Closing of gap between rugby tiers promised after ‘best’ World Cup

Tournament profits will be used to boost tier-two nations, says World Rugby chief

The All Blacks enjoy a singsong in their dressingroom after winning the Rugby World Cup final 34-17 against Australia at Twickenham on Saturday. Photograph: Phil Walter/Getty Images

The All Blacks enjoy a singsong in their dressingroom after winning the Rugby World Cup final 34-17 against Australia at Twickenham on Saturday. Photograph: Phil Walter/Getty Images

 

World Rugby has promised to do more to further close the gap between tier-one and tier-two nations before the next Rugby World Cup (RWC) in Japan, after hailing England 2015 as the “biggest and best” tournament ever.

World Rugby chief executive Brett Gosper said he was “ecstatic” at how the RWC had gone, on and off the field, as organisers confirmed they had exceeded their revenue target of £250 million (€350 million) and would return an £80 million surplus to World Rugby and a further £15 million to the Rugby Football Union for reinvestment in the sport.

“The whole tournament has shown our sport at its very best in every possible way, not only to existing fans but to new fans,” said Gosper, pointing to stadiums that were 98 per cent sold out to more than 2.4 million ticket holders and the biggest broadcast reach of any tournament to date.

Second Captains

He added that the money raised would help boost investment in coaching and administration in tier-two nations, after they closed the gap in England.

“We’ve had comebacks, we’ve had ranking upsets,” he said. “Looking ahead, we’re committed to closing that performance gap even further and we will work hard in partnership with the unions to make sure our investment in competition, administrative structures, coaching and technical support reflects our desire to create very competitive tournaments in future World Cups.”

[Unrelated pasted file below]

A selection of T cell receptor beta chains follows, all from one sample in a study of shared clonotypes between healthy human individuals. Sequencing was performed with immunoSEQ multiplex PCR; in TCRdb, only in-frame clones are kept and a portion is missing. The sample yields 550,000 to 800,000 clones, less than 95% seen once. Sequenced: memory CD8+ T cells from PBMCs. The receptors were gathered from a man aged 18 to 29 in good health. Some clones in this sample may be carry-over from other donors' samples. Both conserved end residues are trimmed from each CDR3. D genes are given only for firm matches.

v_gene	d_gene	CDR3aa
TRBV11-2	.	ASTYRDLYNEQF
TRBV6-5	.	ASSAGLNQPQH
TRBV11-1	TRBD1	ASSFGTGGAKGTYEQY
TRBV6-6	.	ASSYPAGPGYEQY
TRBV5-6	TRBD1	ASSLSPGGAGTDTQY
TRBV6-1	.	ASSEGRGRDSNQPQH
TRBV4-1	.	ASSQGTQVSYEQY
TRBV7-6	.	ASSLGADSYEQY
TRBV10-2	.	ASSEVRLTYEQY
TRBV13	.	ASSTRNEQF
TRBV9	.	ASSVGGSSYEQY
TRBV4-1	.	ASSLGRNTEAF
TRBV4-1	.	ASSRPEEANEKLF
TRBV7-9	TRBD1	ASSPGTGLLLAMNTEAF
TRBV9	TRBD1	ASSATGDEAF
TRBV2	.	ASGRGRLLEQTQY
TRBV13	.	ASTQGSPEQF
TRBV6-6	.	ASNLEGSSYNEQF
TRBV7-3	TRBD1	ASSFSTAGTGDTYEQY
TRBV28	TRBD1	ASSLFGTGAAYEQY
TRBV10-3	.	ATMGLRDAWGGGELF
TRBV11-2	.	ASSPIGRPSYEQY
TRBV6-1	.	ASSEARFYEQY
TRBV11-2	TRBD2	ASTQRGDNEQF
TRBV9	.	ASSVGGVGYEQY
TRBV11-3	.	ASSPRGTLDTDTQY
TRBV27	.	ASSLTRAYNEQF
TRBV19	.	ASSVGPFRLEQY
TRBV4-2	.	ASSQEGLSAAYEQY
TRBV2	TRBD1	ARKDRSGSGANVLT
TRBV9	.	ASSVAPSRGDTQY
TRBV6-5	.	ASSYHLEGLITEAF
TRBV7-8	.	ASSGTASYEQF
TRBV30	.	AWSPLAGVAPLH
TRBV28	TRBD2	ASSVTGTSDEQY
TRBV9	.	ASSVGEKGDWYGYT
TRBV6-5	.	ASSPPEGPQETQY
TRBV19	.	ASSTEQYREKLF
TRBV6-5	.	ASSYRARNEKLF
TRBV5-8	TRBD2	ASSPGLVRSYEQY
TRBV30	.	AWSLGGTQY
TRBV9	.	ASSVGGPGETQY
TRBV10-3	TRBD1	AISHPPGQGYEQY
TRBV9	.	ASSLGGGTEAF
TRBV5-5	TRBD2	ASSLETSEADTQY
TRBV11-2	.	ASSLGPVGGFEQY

The average winning margin of 20 points was the lowest in RWC history. The average winning margin between tier-one and tier-two sides was 30 points, compared with 36 in 2011. “I’m delighted this has been the most competitive Rugby World Cup to date,” said Gosper. “Our job is to make sure that every World Cup is more competitive than the last, and we have achieved that at each World Cup.”

He rejected the accusation that tier-two nations had been discriminated against in scheduling but said this would be looked at as part of the tournament review before Japan 2019. “We now turn to what is being called the land of the rising scrum,” he said.

The success of Japan in the pool stages, beating South Africa and narrowly failing to qualify, led to record TV audiences of more than 25 million. Guardian Service

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